Eventually, the Ford’s owned 85,000 acres, including Fort McAllister, and built over 600 homes for his employees. (Fact: Ford’s method of auto production lowered the average price of cars from $2,000 to as low as $250 per unit. By mid 1920’s more than half the worlds cars were Model T’s built by Ford. Ford vehicles were the main source of transportation used by bootleggers during prohibition).

I could go on, but the food arrived. Started with the best Green Fried Tomatoes we had ever eaten followed with our first Shrimp and Grits. Cautiously we tasted a batch of collard greens in a cream sauce. Wow! Everything was delicious so we made it a point to mark our map for a return visit on our way home.

We reached our furthest destination at Hilton Head, South Carolina where we settled in for a four-night stay. We sampled several restaurants including Shull Island’s Dockside and Boathouse. Both had outstanding seafood at reasonable prices. Our final day was spent at Harbor Town where we browsed the stores, listening to music while sipping a rum runner. Later, we gathered under a 300-year old oak tree for a free concert by Greg Russell who has been performing at that very spot for over 40 years.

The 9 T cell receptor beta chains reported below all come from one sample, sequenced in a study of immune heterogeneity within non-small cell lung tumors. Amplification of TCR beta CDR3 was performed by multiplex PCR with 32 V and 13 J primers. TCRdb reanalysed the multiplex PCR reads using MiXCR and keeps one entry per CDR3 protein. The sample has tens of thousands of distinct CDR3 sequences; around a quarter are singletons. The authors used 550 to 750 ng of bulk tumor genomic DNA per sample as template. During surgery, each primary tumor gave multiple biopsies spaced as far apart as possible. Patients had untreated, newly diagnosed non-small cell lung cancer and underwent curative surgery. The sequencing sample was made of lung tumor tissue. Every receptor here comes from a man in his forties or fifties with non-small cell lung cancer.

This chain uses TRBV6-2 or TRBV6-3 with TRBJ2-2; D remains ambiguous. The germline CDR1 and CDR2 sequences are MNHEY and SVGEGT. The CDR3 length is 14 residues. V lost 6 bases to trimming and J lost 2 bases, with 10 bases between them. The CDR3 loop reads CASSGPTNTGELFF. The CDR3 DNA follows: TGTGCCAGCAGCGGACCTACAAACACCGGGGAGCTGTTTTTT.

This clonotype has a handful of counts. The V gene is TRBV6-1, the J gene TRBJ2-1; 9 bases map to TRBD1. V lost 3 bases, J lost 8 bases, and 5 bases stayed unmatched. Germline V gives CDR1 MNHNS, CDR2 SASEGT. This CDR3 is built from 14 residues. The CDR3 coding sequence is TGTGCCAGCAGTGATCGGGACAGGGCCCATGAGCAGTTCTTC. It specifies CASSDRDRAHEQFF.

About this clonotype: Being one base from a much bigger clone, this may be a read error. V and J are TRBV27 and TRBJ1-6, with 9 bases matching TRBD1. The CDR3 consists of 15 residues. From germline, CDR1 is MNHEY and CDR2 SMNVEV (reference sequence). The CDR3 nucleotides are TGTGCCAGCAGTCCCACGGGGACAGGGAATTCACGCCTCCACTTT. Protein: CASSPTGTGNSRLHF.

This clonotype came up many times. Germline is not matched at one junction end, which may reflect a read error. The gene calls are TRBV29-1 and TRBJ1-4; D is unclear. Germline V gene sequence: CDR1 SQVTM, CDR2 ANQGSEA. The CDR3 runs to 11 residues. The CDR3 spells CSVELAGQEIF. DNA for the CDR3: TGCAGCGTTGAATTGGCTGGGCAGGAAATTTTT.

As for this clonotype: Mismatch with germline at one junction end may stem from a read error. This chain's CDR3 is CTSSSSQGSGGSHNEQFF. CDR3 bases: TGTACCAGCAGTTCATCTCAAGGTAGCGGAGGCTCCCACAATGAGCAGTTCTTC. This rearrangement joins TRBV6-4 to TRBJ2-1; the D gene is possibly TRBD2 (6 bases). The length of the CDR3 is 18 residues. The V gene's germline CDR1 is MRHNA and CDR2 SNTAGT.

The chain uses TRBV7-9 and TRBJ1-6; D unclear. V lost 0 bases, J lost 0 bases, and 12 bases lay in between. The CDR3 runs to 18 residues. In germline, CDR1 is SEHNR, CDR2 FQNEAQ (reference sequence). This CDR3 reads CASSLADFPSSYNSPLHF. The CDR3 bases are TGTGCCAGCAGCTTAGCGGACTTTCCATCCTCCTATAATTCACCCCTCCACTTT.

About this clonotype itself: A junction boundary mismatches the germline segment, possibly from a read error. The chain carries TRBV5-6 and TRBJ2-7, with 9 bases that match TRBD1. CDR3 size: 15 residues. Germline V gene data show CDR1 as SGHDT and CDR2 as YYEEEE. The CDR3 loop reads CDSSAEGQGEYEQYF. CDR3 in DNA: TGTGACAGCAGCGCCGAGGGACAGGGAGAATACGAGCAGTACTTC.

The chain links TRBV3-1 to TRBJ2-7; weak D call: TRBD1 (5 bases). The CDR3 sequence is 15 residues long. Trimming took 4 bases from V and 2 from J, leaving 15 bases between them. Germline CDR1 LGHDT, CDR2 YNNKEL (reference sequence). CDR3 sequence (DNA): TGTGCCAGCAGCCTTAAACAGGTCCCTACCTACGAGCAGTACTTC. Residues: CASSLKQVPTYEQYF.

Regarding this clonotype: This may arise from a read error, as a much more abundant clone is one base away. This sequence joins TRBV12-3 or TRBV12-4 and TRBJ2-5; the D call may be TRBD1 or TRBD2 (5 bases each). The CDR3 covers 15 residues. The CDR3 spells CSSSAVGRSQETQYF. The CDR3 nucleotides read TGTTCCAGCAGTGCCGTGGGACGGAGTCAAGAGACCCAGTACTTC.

Next day, I’m proud to say, I was able to say no. So we headed back to Savannah, my favorite city, without a deed to a condo. But before leaving Hilton Head we stopped at a huge outlet mall. The “Mall Gods” worked their magic for their tenants as the skies opened with rain trapping “us shoppers” inside the stores. It was a costly experience, so next time I’ll carry my raincoat with me.

Savannah is a must see city whether you are young, old or somewhere in between. It was founded in 1733 when James Oglethorpe set foot ashore with 120 settlers from England. Meeting with Chief Tomochichi, a 7 foot, 83-year old native from the Yamacraw tribe, a site for the City of Savannah was chosen. Due to its high elevation, the location was perfect for defense against the Spanish who were in Florida, plus the area fit Oglethorpe’s 24 city square design for defense of the city. In the center of each square was a park with 20 still existing. The other four have fallen to city development (i.e. jail).